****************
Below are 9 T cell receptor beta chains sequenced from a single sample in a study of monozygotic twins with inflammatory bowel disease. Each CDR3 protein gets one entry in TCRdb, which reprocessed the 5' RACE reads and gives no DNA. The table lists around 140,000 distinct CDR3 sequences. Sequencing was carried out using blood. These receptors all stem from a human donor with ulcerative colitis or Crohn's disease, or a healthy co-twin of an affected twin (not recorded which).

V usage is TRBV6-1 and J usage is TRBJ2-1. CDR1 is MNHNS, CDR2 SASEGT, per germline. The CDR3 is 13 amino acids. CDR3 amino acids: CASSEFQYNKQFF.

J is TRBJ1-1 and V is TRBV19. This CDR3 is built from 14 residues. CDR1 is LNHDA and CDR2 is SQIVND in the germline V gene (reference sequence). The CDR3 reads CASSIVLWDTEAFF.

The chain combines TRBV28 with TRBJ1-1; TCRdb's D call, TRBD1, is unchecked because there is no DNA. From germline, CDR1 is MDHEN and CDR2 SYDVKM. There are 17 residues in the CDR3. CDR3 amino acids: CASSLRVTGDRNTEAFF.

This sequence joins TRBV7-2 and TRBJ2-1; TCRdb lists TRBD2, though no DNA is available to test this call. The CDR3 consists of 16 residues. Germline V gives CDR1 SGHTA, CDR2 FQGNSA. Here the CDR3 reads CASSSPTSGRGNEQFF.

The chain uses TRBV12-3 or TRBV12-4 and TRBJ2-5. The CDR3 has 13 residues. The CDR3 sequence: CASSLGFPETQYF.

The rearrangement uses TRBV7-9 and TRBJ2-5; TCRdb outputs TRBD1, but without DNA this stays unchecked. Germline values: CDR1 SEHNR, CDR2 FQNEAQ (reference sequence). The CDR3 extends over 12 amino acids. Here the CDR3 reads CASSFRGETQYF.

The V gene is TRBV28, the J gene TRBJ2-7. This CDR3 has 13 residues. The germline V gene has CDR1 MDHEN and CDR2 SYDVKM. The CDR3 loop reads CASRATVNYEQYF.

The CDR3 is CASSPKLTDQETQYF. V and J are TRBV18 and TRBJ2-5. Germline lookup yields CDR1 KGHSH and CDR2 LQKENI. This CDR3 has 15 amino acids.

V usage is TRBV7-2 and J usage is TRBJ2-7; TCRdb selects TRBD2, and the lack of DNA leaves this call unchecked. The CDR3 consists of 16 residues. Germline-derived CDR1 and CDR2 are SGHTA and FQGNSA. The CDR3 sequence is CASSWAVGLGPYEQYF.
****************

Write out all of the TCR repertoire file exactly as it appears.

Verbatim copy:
Below are 9 T cell receptor beta chains sequenced from a single sample in a study of monozygotic twins with inflammatory bowel disease. Each CDR3 protein gets one entry in TCRdb, which reprocessed the 5' RACE reads and gives no DNA. The table lists around 140,000 distinct CDR3 sequences. Sequencing was carried out using blood. These receptors all stem from a human donor with ulcerative colitis or Crohn's disease, or a healthy co-twin of an affected twin (not recorded which).

V usage is TRBV6-1 and J usage is TRBJ2-1. CDR1 is MNHNS, CDR2 SASEGT, per germline. The CDR3 is 13 amino acids. CDR3 amino acids: CASSEFQYNKQFF.

J is TRBJ1-1 and V is TRBV19. This CDR3 is built from 14 residues. CDR1 is LNHDA and CDR2 is SQIVND in the germline V gene (reference sequence). The CDR3 reads CASSIVLWDTEAFF.

The chain combines TRBV28 with TRBJ1-1; TCRdb's D call, TRBD1, is unchecked because there is no DNA. From germline, CDR1 is MDHEN and CDR2 SYDVKM. There are 17 residues in the CDR3. CDR3 amino acids: CASSLRVTGDRNTEAFF.

This sequence joins TRBV7-2 and TRBJ2-1; TCRdb lists TRBD2, though no DNA is available to test this call. The CDR3 consists of 16 residues. Germline V gives CDR1 SGHTA, CDR2 FQGNSA. Here the CDR3 reads CASSSPTSGRGNEQFF.

The chain uses TRBV12-3 or TRBV12-4 and TRBJ2-5. The CDR3 has 13 residues. The CDR3 sequence: CASSLGFPETQYF.

The rearrangement uses TRBV7-9 and TRBJ2-5; TCRdb outputs TRBD1, but without DNA this stays unchecked. Germline values: CDR1 SEHNR, CDR2 FQNEAQ (reference sequence). The CDR3 extends over 12 amino acids. Here the CDR3 reads CASSFRGETQYF.

The V gene is TRBV28, the J gene TRBJ2-7. This CDR3 has 13 residues. The germline V gene has CDR1 MDHEN and CDR2 SYDVKM. The CDR3 loop reads CASRATVNYEQYF.

The CDR3 is CASSPKLTDQETQYF. V and J are TRBV18 and TRBJ2-5. Germline lookup yields CDR1 KGHSH and CDR2 LQKENI. This CDR3 has 15 amino acids.

V usage is TRBV7-2 and J usage is TRBJ2-7; TCRdb selects TRBD2, and the lack of DNA leaves this call unchecked. The CDR3 consists of 16 residues. Germline-derived CDR1 and CDR2 are SGHTA and FQGNSA. The CDR3 sequence is CASSWAVGLGPYEQYF.